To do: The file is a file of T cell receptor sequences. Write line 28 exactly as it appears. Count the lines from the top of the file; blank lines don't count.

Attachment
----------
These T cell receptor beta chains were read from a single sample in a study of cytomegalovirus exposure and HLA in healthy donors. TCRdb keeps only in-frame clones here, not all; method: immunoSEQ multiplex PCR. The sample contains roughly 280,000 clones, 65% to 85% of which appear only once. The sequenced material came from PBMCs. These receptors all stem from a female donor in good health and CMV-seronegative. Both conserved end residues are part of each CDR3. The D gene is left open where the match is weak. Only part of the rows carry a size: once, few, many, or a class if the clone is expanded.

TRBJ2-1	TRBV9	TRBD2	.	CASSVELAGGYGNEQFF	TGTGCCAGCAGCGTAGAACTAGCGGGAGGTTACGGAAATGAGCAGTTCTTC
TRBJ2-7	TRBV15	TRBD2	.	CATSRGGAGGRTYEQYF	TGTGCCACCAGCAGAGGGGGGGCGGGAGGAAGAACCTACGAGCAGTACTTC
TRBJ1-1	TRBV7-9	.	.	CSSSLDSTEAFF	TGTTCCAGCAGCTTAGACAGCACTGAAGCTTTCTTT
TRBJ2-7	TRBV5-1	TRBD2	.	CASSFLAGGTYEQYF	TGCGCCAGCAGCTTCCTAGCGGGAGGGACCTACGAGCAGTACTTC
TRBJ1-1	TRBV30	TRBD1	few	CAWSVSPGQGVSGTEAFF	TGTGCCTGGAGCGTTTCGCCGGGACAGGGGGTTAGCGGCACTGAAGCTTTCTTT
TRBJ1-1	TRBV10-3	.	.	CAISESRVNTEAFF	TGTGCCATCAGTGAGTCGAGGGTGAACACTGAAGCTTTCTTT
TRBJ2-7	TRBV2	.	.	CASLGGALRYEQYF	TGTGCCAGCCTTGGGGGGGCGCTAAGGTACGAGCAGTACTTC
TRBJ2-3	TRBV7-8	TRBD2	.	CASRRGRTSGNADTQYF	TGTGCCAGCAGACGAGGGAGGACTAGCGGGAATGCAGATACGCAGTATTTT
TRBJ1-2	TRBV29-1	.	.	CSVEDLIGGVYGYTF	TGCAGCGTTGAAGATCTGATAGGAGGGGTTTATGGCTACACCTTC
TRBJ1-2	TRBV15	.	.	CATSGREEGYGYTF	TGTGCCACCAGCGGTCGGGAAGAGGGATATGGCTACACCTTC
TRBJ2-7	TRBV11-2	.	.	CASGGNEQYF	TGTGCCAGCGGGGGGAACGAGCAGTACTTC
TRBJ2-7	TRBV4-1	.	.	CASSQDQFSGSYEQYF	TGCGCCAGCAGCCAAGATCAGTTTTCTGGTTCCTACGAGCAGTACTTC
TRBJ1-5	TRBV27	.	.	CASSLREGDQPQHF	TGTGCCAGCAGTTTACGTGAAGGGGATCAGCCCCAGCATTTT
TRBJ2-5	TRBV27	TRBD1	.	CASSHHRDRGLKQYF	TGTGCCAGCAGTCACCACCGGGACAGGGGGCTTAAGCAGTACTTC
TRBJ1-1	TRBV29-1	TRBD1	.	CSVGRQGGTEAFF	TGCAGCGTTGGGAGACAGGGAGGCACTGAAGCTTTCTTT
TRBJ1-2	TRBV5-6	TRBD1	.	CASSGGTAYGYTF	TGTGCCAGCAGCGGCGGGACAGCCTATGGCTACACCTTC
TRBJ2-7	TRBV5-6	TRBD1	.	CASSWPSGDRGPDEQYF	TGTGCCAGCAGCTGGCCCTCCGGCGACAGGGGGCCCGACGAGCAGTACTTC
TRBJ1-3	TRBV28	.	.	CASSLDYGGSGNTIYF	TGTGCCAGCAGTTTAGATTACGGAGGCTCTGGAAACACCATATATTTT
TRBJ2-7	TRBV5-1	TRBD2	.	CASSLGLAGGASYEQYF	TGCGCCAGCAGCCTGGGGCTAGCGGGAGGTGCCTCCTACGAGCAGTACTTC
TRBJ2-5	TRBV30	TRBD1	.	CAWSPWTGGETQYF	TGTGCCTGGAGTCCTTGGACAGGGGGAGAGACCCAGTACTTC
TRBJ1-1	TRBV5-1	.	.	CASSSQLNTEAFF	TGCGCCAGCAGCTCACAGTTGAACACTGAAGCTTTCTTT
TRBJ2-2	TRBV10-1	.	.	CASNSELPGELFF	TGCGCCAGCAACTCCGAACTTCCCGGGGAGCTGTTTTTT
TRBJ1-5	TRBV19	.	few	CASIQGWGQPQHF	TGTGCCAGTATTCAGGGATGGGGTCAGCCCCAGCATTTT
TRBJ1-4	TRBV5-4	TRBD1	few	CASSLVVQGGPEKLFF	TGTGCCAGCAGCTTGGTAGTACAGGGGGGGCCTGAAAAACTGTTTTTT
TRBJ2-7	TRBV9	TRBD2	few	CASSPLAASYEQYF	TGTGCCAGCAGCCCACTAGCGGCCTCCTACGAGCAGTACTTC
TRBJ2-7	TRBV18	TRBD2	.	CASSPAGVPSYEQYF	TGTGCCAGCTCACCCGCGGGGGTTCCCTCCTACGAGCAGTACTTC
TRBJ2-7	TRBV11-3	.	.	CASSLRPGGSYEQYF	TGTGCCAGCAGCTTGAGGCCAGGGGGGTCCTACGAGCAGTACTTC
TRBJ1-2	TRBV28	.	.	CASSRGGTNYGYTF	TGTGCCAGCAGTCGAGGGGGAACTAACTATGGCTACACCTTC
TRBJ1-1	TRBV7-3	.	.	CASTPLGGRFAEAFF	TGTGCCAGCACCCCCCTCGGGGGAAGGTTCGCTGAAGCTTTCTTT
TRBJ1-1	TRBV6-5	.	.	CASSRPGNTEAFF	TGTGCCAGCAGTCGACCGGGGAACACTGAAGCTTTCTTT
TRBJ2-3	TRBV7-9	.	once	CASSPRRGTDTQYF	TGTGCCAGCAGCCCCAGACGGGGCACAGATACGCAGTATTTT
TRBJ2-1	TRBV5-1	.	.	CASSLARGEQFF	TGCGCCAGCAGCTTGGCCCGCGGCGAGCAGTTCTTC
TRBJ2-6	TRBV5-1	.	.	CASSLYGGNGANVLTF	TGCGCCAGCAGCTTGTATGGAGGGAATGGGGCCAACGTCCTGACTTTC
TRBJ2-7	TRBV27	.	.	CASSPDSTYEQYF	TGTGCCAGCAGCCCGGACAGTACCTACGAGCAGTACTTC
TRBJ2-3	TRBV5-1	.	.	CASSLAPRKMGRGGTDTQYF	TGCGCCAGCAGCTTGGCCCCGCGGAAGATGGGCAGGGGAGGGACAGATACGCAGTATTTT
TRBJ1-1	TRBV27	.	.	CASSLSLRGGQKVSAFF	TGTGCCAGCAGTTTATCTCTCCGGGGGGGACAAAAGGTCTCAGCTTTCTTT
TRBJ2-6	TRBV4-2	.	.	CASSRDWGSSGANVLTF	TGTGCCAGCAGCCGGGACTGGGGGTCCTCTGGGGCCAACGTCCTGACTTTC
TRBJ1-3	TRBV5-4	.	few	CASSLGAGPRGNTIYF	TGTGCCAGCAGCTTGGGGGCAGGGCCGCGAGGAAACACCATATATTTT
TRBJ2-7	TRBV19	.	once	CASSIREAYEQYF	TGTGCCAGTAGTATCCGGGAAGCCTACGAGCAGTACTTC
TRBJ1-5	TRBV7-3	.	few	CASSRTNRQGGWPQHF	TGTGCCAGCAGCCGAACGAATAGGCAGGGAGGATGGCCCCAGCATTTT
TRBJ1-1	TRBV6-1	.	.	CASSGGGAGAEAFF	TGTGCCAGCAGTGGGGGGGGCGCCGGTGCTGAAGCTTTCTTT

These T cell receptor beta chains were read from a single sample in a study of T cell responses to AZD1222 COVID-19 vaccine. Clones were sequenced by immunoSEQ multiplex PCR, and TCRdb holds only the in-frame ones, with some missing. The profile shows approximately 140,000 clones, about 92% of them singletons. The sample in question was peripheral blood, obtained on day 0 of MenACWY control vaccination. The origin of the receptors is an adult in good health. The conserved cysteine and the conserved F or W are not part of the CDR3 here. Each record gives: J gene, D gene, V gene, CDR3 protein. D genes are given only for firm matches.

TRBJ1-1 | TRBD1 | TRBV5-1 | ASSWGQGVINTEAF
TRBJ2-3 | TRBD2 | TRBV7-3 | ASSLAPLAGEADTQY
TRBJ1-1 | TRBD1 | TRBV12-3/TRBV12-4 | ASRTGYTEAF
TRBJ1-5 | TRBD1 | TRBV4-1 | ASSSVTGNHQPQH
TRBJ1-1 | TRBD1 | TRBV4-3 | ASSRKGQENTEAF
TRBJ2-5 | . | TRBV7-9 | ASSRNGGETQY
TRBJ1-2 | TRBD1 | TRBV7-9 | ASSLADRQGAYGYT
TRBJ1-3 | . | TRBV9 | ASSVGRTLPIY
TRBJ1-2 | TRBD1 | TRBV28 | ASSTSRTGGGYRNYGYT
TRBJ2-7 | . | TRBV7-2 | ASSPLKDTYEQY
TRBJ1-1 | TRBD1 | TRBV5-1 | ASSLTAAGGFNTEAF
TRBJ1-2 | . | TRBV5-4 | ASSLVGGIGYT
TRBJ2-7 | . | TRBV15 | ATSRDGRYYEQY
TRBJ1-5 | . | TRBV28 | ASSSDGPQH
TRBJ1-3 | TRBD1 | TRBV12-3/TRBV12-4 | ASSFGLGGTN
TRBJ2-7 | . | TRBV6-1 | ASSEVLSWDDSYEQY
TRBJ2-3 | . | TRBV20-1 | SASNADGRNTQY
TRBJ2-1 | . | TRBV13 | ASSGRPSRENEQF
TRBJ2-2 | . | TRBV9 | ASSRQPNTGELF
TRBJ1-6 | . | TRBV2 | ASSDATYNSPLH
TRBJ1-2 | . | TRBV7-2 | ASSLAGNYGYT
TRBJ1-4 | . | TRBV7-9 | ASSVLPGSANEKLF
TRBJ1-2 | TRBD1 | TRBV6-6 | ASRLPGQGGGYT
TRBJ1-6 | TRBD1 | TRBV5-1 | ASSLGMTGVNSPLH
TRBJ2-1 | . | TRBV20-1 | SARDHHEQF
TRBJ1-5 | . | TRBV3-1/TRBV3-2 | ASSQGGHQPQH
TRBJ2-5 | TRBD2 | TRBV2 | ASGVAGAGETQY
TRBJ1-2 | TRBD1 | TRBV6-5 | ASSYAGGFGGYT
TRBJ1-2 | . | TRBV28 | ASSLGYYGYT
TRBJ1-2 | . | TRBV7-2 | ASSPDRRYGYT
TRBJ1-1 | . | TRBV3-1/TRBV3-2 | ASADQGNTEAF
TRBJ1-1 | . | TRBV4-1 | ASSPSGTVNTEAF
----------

TRBJ2-7	TRBV11-3	.	.	CASSLRPGGSYEQYF	TGTGCCAGCAGCTTGAGGCCAGGGGGGTCCTACGAGCAGTACTTC